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The reluctance of German Chancellor Angela Merkel to help Greece has tarnished the image of Germany and Germans in the country of Aristotle, Plato, and feta cheese.
The coverage given by the German press regarding the need for an EU rescue plan for Greece has not improved relations between the two Eurozone Member States -witness the front page of the German magazine Focus in February which showed the famous Venus di Milo making an obscene gesture.
According to a poll published on 25 March by the Kappa Research Institute which questioned Greek citizens about their views on Germany, only 28.8% replied positively, which is very low when compared to the 78.4% recorded five years ago for a similar poll.
The German low cost airline Air Berlin recently announced that the company had noted a significant drop in the number of reservations for Greece, and on this evidence it seems that the crisis has created a real gap between the two countries and their populations.
Let’s hope that the agreement on an EU plan to help Greece, reached yesterday at the European Summit, will serve to reconcile our Greek and German friends.
Germany appeared to take a decisive step back from her traditional post-war role as paymaster of Europe today when Chancellor Angela Merkel issued harsh words on the prospect of a European bailout for the crippled Greek economy.
During the government’s debate on the 2010 budget she warned against premature European action which might not actually solve Greece’s problems in the long term and could also actually weaken the Euro further, and stated that a rash show of solidarity was not the right solution.
In addition she expressed her support for Finance Minister Wolfgang Schäuble’s idea of putting together an agreement which would be able to exclude future persistent offenders from the Eurozone as a last resort. According to her, current provisions are not sufficient to deal with a situation where a Eurozone country is on the brink of insolvency. She believes a new agreement is crucial for future cooperation.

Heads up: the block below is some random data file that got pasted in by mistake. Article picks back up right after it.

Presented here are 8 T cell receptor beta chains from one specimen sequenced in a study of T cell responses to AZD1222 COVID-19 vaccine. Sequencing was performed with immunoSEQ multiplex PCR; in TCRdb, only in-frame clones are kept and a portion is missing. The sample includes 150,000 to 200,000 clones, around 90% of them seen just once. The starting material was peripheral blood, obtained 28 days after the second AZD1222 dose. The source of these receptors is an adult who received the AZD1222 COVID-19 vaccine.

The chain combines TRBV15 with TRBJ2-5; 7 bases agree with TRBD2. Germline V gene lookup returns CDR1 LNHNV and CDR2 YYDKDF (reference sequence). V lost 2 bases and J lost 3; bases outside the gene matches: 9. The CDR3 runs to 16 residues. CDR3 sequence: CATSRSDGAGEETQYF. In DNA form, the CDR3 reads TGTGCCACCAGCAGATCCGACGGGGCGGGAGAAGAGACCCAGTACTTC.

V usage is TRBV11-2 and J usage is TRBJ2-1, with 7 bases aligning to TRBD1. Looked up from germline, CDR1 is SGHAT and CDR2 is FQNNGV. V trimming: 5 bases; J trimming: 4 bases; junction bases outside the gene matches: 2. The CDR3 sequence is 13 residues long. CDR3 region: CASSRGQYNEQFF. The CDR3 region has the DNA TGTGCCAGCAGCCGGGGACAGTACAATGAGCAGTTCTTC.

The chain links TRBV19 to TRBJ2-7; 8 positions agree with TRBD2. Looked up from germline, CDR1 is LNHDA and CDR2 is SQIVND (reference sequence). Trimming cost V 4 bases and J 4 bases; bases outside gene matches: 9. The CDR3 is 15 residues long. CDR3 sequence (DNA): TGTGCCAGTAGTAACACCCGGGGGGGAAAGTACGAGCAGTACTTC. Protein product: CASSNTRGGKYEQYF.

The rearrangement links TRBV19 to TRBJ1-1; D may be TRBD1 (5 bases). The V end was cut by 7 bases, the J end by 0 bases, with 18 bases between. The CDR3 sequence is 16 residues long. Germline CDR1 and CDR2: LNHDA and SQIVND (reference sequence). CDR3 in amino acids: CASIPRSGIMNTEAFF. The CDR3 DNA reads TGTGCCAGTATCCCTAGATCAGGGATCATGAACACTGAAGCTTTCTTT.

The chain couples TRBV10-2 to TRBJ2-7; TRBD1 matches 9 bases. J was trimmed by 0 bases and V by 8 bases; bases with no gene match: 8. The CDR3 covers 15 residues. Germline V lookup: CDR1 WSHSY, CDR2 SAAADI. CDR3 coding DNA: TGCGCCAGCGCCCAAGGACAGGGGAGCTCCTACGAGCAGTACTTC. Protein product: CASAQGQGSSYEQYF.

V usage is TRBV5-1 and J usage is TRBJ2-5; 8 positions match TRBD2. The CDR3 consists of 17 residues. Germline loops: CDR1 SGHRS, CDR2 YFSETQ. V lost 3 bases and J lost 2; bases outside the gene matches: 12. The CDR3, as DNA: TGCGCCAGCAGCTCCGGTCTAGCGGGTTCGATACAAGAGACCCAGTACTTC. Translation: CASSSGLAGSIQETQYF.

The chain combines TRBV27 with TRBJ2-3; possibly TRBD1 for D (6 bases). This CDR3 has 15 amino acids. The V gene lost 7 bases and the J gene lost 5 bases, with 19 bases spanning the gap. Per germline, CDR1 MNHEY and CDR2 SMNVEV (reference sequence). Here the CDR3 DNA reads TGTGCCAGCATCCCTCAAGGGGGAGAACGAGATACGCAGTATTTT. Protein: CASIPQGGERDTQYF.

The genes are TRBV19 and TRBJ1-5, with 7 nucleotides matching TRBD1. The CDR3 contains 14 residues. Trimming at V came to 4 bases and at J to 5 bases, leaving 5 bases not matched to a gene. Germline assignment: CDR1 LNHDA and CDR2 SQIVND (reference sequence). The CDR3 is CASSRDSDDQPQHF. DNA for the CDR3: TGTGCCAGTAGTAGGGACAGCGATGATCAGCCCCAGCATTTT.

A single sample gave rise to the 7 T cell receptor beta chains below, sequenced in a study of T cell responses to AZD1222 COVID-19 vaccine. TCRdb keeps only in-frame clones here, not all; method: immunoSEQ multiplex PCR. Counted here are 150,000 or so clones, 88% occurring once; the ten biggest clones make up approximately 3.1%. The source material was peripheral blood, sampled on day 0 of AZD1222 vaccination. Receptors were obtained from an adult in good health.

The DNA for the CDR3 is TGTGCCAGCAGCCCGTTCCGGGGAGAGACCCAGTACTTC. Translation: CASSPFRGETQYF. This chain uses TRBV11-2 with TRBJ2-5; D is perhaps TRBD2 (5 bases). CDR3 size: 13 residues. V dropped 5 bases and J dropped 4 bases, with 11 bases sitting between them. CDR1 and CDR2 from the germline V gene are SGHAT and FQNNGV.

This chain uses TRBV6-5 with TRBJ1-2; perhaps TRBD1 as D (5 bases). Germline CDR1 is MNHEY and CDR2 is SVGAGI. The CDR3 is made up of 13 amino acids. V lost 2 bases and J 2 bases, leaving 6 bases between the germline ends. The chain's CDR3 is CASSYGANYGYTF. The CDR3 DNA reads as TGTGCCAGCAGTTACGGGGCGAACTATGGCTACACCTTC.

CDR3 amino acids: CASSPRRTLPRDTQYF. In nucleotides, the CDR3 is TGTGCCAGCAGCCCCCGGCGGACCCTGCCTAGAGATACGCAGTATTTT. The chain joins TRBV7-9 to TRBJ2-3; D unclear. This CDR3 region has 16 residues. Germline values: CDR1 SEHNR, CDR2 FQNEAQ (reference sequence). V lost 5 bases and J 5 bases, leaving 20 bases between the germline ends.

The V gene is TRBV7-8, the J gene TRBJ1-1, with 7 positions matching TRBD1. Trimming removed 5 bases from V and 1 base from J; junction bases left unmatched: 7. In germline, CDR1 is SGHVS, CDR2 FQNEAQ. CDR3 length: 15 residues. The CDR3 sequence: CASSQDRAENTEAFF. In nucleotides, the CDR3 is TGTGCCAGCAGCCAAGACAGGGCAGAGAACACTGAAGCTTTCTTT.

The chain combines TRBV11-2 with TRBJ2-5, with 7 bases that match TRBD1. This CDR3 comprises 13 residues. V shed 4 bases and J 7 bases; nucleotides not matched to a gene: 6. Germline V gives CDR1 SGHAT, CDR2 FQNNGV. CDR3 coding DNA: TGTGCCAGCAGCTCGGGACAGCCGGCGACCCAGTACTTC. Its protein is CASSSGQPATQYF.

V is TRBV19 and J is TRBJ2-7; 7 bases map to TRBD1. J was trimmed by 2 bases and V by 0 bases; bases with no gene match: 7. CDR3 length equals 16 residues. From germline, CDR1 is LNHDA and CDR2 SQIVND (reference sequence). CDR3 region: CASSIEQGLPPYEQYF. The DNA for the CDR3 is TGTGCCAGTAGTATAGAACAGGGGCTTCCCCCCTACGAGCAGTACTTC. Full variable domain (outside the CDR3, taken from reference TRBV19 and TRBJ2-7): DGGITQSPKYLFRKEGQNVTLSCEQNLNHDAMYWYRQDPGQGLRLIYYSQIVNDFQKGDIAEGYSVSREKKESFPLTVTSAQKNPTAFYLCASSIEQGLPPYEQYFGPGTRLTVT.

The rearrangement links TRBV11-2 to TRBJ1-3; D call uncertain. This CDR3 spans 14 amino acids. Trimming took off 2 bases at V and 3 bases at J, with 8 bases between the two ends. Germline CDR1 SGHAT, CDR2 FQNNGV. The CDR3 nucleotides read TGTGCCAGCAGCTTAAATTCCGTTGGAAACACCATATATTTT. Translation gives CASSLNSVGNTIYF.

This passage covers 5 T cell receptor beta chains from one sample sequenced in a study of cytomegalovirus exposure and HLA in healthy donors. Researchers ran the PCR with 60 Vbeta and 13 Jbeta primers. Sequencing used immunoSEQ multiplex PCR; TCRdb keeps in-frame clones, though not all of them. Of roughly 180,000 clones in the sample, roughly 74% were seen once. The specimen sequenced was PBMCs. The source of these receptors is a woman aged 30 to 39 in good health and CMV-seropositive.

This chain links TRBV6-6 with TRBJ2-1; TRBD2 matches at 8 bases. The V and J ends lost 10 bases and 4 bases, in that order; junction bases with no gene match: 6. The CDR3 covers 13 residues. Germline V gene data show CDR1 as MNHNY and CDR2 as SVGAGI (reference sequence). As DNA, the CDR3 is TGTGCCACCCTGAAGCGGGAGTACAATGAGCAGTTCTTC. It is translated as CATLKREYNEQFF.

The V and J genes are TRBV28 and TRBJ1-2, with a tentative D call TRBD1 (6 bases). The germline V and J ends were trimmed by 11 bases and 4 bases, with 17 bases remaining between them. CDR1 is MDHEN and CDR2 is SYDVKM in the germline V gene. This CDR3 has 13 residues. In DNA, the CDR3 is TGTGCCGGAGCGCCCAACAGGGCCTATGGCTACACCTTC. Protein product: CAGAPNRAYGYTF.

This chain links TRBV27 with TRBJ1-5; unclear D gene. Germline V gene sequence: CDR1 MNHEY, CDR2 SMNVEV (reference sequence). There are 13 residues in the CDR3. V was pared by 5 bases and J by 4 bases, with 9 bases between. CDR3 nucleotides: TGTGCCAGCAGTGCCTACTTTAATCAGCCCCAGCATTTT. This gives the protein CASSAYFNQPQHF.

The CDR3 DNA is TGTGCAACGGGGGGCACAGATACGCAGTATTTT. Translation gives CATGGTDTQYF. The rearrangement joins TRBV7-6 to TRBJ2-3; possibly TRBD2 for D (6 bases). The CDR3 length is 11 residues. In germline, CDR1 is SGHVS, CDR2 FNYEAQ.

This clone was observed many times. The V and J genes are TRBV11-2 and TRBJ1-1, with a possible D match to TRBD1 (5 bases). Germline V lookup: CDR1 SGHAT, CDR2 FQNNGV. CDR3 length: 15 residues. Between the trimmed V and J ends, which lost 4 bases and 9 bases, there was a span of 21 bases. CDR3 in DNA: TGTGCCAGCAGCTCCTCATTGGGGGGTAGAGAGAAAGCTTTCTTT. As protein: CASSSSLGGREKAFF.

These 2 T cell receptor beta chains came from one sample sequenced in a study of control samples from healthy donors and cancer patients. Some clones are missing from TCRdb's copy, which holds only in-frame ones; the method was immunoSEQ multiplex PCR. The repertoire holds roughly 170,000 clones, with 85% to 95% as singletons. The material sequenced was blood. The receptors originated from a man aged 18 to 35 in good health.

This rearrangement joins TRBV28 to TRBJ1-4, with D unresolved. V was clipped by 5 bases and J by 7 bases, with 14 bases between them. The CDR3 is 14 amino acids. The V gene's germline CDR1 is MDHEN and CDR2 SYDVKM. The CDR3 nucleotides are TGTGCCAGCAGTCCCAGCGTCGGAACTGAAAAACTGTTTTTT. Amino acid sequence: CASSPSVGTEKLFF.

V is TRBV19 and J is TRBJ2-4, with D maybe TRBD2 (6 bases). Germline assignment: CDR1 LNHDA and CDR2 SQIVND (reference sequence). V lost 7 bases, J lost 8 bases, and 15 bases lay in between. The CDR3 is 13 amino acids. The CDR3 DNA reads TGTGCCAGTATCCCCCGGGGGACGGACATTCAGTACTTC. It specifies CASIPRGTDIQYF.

This reluctance to pay out to Greece seems at odds with Germany’s usual role as financial martyr to the EU cause. So is the Federal Republic’s long-term love affair with all things EU showing signs of fatigue?
Or is Angie merely trying to placate her public, who, during times of financial uncertainty at home, certainly don’t want to be dishing out the Euros to those abroad?!
Indeed, behind her stern stance towards a rapid rescue for Greece surely lies a genuine concern for and continued commitment to the success of the currency union.
Keine Panik, Germany hasn’t given up on us yet!
While the thermometer reads 37 degrees in Brussels, the political temperature in the European Parliament is set to rise with MEPs heading towards the end of the summer recess. While the rate of activity of the Parliament is still slow, The Lobby looks back to the allocation of top positions in the European Parliament and the subsequent changes within the largest national delegations.
At first glance, it may seem that France has lost influence, the Brits have managed to secure control of some important committees, and that Italy is the big winner. What strikes us most however is the dominance of the Germans.
To summarise: France has four chairs, but of these only the Budgets Committee could be said to be influential. Italians and Germans have five Chairs and the Brits three. Germans obtained the most influential posts, such as the Environment and the Industry Committees. The Brits will control heavyweight committees such as Economy and Monetary Affairs and the Internal Market. Italy obtained the prestigious post of Chair of the Foreign Affairs Committee and the Agriculture Committee, which will be responsible for the reform of the Common Agriculture Policy when/if the Lisbon Treaty will be adopted.
For the first time there will be no French MEPs among the fourteen Vice-Presidents of the European Parliament, who are responsible for laying down the institution’s rules – will this have an impact on the disputed future of the Strasbourg Parliament? Among the 14 Vice-Presidents, there will be three Germans, two Brits, and two Italians.